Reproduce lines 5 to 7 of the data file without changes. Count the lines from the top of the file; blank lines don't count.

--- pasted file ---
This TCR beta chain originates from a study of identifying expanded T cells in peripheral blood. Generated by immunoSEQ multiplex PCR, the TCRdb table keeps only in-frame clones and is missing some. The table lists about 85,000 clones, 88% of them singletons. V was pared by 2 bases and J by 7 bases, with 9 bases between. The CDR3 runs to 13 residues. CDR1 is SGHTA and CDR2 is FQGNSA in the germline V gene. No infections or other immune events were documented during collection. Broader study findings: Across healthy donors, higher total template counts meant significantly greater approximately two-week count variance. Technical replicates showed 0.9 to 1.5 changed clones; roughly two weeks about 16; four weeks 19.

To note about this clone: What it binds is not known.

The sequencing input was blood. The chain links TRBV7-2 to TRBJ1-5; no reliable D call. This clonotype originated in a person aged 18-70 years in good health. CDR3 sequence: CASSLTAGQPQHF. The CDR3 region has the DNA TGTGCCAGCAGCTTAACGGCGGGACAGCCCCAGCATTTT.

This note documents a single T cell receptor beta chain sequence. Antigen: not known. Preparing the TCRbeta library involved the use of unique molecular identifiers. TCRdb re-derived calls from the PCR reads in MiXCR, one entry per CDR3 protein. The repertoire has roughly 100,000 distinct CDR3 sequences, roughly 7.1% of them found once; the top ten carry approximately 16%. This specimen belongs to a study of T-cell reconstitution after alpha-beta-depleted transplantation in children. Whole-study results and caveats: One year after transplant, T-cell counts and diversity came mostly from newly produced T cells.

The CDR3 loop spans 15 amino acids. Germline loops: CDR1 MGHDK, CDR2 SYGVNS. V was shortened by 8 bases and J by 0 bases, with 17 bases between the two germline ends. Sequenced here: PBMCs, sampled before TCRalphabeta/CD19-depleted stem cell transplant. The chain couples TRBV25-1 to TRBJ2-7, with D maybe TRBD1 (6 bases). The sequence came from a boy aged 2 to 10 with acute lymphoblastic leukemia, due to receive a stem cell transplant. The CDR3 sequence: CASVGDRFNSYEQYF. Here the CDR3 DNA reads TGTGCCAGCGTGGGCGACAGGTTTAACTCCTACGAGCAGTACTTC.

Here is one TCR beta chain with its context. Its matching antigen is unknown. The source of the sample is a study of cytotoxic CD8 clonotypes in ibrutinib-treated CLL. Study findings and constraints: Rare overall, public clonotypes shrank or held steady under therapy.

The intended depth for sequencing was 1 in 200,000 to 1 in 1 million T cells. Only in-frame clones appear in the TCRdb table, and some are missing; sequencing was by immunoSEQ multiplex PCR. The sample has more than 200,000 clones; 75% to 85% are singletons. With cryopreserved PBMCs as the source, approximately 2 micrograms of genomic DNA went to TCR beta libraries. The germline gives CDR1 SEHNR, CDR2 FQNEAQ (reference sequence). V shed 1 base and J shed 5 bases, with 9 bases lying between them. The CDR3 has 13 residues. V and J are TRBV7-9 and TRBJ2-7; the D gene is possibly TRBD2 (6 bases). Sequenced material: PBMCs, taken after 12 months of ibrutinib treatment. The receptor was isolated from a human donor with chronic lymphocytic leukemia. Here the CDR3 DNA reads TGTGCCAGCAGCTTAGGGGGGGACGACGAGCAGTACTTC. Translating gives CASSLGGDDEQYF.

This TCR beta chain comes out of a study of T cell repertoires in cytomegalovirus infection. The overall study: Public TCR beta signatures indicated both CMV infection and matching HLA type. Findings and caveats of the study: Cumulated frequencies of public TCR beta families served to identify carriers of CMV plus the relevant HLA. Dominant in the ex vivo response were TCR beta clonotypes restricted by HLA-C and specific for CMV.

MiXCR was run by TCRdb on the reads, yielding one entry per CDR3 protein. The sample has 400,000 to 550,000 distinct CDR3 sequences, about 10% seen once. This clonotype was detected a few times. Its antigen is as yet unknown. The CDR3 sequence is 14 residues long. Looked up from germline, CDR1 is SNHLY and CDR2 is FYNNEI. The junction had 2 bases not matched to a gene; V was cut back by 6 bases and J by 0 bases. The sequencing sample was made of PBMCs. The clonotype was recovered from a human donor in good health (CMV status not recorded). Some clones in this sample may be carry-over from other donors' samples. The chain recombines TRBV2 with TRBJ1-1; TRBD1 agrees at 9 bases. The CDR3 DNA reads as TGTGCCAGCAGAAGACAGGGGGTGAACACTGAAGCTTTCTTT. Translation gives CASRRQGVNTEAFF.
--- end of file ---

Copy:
The CDR3 loop spans 15 amino acids. Germline loops: CDR1 MGHDK, CDR2 SYGVNS. V was shortened by 8 bases and J by 0 bases, with 17 bases between the two germline ends. Sequenced here: PBMCs, sampled before TCRalphabeta/CD19-depleted stem cell transplant. The chain couples TRBV25-1 to TRBJ2-7, with D maybe TRBD1 (6 bases). The sequence came from a boy aged 2 to 10 with acute lymphoblastic leukemia, due to receive a stem cell transplant. The CDR3 sequence: CASVGDRFNSYEQYF. Here the CDR3 DNA reads TGTGCCAGCGTGGGCGACAGGTTTAACTCCTACGAGCAGTACTTC.

Here is one TCR beta chain with its context. Its matching antigen is unknown. The source of the sample is a study of cytotoxic CD8 clonotypes in ibrutinib-treated CLL. Study findings and constraints: Rare overall, public clonotypes shrank or held steady under therapy.

The intended depth for sequencing was 1 in 200,000 to 1 in 1 million T cells. Only in-frame clones appear in the TCRdb table, and some are missing; sequencing was by immunoSEQ multiplex PCR. The sample has more than 200,000 clones; 75% to 85% are singletons. With cryopreserved PBMCs as the source, approximately 2 micrograms of genomic DNA went to TCR beta libraries. The germline gives CDR1 SEHNR, CDR2 FQNEAQ (reference sequence). V shed 1 base and J shed 5 bases, with 9 bases lying between them. The CDR3 has 13 residues. V and J are TRBV7-9 and TRBJ2-7; the D gene is possibly TRBD2 (6 bases). Sequenced material: PBMCs, taken after 12 months of ibrutinib treatment. The receptor was isolated from a human donor with chronic lymphocytic leukemia. Here the CDR3 DNA reads TGTGCCAGCAGCTTAGGGGGGGACGACGAGCAGTACTTC. Translating gives CASSLGGDDEQYF.